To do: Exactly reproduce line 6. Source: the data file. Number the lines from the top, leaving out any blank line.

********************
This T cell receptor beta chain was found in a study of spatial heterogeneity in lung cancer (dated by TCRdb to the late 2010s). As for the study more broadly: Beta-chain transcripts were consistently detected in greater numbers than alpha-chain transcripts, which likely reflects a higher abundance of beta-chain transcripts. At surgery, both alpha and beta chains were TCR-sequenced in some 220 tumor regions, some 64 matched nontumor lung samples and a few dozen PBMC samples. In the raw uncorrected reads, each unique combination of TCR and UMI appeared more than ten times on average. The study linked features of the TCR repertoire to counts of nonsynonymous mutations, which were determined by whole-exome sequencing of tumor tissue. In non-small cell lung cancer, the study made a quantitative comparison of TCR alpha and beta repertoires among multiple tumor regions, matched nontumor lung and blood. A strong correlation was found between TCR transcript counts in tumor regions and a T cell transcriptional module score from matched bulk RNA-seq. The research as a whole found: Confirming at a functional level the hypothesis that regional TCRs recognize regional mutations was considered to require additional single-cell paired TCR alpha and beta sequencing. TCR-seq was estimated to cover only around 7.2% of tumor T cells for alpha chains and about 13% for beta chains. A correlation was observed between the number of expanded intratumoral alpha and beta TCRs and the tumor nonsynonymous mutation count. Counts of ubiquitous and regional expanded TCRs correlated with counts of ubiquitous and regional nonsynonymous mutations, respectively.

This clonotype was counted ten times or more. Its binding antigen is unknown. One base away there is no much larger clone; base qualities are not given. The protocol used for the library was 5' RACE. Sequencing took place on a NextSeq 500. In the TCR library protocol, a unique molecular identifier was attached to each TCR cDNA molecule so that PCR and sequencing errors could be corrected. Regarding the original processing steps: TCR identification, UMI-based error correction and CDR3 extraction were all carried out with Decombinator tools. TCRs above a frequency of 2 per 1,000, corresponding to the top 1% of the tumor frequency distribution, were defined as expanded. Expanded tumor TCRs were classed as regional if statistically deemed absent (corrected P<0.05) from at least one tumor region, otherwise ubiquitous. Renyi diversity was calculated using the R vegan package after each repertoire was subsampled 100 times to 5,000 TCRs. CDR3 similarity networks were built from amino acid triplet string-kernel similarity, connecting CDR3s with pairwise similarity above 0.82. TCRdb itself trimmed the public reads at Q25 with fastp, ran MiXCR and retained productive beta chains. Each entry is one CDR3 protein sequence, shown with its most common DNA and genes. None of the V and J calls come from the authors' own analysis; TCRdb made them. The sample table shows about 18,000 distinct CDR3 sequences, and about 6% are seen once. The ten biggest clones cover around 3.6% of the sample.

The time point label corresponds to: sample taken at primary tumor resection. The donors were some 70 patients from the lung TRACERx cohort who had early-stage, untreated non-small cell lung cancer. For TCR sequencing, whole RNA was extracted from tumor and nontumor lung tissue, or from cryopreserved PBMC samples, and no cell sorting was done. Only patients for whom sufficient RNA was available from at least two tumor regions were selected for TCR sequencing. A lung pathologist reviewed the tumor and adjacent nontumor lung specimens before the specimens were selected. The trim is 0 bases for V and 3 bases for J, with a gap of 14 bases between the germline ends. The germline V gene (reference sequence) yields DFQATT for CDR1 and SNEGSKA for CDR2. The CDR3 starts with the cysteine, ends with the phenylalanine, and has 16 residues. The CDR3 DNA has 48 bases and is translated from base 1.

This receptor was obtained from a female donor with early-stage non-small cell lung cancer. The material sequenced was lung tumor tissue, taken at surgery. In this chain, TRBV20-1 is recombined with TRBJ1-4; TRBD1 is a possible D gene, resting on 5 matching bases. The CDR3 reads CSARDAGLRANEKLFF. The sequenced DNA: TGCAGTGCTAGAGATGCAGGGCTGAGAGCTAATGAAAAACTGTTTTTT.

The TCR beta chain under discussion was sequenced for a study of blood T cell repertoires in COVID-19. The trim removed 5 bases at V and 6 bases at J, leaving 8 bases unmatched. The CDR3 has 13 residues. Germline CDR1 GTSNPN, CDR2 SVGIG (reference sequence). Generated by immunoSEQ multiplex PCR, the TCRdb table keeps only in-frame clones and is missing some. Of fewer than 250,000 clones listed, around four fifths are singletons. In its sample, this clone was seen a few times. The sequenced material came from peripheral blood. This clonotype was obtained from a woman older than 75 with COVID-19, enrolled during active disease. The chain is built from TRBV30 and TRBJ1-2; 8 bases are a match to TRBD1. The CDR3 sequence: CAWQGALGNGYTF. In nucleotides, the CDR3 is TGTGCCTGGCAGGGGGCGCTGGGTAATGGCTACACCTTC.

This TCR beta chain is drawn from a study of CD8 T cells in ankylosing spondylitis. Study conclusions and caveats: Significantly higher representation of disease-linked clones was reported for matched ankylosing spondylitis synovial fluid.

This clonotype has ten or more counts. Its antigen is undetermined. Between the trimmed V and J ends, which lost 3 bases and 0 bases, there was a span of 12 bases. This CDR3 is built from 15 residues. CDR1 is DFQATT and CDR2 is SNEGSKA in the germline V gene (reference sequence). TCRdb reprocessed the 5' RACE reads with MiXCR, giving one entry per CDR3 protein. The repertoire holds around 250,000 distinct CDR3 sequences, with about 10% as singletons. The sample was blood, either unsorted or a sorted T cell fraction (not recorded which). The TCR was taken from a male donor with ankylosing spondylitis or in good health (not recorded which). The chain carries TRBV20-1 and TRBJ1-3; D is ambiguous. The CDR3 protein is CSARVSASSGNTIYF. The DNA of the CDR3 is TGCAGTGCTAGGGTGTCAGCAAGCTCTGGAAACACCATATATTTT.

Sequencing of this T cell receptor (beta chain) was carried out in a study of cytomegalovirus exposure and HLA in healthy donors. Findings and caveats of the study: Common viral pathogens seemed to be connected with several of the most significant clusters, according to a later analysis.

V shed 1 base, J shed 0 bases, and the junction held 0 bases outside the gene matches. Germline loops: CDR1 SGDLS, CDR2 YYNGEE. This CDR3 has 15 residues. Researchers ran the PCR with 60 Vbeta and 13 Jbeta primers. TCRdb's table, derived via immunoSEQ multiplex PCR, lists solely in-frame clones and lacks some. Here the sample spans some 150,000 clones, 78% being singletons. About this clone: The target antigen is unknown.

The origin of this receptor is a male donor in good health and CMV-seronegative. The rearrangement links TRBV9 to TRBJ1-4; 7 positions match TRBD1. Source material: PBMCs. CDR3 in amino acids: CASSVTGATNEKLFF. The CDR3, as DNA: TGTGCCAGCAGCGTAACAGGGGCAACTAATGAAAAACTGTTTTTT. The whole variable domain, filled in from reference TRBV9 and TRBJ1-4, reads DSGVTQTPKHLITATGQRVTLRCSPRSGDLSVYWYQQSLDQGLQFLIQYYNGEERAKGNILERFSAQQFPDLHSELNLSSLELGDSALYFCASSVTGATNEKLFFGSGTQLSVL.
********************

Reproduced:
This TCR beta chain is drawn from a study of CD8 T cells in ankylosing spondylitis. Study conclusions and caveats: Significantly higher representation of disease-linked clones was reported for matched ankylosing spondylitis synovial fluid.